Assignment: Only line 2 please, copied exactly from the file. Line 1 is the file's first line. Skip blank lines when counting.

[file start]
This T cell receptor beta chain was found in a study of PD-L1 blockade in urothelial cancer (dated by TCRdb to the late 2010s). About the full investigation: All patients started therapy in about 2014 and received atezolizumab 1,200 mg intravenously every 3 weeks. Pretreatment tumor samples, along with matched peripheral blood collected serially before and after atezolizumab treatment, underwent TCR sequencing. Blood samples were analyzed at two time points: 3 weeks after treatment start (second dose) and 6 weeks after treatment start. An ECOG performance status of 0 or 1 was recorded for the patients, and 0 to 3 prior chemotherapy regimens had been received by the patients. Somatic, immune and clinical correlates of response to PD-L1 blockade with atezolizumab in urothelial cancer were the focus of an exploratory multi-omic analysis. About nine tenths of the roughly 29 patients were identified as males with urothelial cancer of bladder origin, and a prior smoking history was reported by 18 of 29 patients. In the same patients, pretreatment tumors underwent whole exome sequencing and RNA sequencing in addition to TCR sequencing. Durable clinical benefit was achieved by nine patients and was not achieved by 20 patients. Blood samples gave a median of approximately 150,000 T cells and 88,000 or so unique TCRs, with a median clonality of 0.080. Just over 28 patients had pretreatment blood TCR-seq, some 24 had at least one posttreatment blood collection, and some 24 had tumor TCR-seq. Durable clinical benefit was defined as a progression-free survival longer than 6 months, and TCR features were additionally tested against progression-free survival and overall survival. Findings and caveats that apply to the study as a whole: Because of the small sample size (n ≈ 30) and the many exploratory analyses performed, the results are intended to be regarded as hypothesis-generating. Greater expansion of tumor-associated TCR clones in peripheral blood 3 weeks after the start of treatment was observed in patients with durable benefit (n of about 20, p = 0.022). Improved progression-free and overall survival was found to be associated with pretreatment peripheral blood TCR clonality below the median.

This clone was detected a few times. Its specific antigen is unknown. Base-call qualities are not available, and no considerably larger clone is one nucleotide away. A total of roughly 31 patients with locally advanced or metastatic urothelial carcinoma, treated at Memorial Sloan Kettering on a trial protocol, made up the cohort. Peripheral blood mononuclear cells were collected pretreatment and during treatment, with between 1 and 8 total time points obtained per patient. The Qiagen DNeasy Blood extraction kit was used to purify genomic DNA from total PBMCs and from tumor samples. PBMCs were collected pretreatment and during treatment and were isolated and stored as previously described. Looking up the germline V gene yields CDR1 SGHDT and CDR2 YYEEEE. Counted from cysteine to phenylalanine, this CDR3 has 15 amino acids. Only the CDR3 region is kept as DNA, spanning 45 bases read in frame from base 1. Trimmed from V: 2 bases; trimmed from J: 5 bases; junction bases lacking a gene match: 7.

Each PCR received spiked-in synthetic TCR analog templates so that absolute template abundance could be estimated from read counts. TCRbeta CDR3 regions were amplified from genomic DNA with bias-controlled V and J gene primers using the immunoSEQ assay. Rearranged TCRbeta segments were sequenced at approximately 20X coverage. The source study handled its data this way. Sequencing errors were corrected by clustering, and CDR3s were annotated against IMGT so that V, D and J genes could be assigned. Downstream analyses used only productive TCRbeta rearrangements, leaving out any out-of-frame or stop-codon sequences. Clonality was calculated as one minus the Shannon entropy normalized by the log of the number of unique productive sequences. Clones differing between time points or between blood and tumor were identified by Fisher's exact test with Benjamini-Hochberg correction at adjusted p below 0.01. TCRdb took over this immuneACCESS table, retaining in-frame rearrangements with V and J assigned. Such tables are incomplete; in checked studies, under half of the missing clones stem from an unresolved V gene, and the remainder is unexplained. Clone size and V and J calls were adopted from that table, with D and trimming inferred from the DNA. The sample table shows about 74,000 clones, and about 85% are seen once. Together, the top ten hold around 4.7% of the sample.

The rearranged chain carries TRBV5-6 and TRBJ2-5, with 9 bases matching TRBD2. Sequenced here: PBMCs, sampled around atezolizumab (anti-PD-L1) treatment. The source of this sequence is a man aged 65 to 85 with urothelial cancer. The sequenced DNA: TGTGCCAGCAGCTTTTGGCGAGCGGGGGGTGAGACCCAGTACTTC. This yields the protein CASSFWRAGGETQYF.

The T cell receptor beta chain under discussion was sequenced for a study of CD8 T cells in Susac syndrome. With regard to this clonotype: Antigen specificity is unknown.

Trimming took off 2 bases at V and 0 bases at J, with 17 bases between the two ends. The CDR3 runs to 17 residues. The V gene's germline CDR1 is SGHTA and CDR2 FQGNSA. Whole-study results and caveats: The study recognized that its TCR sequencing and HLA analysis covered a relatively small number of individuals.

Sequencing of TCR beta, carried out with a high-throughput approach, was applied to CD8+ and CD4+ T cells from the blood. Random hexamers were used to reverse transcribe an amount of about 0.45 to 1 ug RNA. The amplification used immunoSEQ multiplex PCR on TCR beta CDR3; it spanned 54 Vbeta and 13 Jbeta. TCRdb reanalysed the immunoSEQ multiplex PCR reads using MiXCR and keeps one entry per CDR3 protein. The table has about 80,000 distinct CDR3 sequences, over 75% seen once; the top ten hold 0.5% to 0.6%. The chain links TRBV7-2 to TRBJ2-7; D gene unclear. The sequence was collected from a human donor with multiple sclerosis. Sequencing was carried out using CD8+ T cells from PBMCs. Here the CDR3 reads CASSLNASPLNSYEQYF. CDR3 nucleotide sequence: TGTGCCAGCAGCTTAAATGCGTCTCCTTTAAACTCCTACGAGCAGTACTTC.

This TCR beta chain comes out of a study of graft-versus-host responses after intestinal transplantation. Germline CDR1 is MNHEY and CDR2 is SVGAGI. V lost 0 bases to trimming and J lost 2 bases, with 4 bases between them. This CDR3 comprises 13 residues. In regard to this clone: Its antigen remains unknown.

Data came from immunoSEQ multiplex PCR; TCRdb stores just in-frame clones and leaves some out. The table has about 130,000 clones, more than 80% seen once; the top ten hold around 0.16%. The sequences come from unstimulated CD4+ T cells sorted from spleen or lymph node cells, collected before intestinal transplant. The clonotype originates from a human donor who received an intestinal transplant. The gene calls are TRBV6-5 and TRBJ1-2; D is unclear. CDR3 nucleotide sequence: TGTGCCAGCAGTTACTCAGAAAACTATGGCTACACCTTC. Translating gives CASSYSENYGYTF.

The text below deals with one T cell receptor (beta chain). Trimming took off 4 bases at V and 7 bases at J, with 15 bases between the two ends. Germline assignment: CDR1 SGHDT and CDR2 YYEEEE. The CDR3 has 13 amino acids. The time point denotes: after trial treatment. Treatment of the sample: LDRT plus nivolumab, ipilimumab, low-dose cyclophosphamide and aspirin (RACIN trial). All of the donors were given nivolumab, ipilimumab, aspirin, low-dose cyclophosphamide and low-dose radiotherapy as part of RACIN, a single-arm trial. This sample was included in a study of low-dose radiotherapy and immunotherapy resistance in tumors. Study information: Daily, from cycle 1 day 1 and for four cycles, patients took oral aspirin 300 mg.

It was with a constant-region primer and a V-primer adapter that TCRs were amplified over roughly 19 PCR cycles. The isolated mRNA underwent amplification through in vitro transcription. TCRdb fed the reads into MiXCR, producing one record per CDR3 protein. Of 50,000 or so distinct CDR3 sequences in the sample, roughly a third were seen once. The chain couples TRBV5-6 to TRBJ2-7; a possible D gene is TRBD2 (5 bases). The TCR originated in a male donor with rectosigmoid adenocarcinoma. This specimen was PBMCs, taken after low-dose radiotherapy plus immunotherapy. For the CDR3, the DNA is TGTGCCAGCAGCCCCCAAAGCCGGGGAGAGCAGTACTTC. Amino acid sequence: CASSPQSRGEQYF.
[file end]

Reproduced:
This clone was detected a few times. Its specific antigen is unknown. Base-call qualities are not available, and no considerably larger clone is one nucleotide away. A total of roughly 31 patients with locally advanced or metastatic urothelial carcinoma, treated at Memorial Sloan Kettering on a trial protocol, made up the cohort. Peripheral blood mononuclear cells were collected pretreatment and during treatment, with between 1 and 8 total time points obtained per patient. The Qiagen DNeasy Blood extraction kit was used to purify genomic DNA from total PBMCs and from tumor samples. PBMCs were collected pretreatment and during treatment and were isolated and stored as previously described. Looking up the germline V gene yields CDR1 SGHDT and CDR2 YYEEEE. Counted from cysteine to phenylalanine, this CDR3 has 15 amino acids. Only the CDR3 region is kept as DNA, spanning 45 bases read in frame from base 1. Trimmed from V: 2 bases; trimmed from J: 5 bases; junction bases lacking a gene match: 7.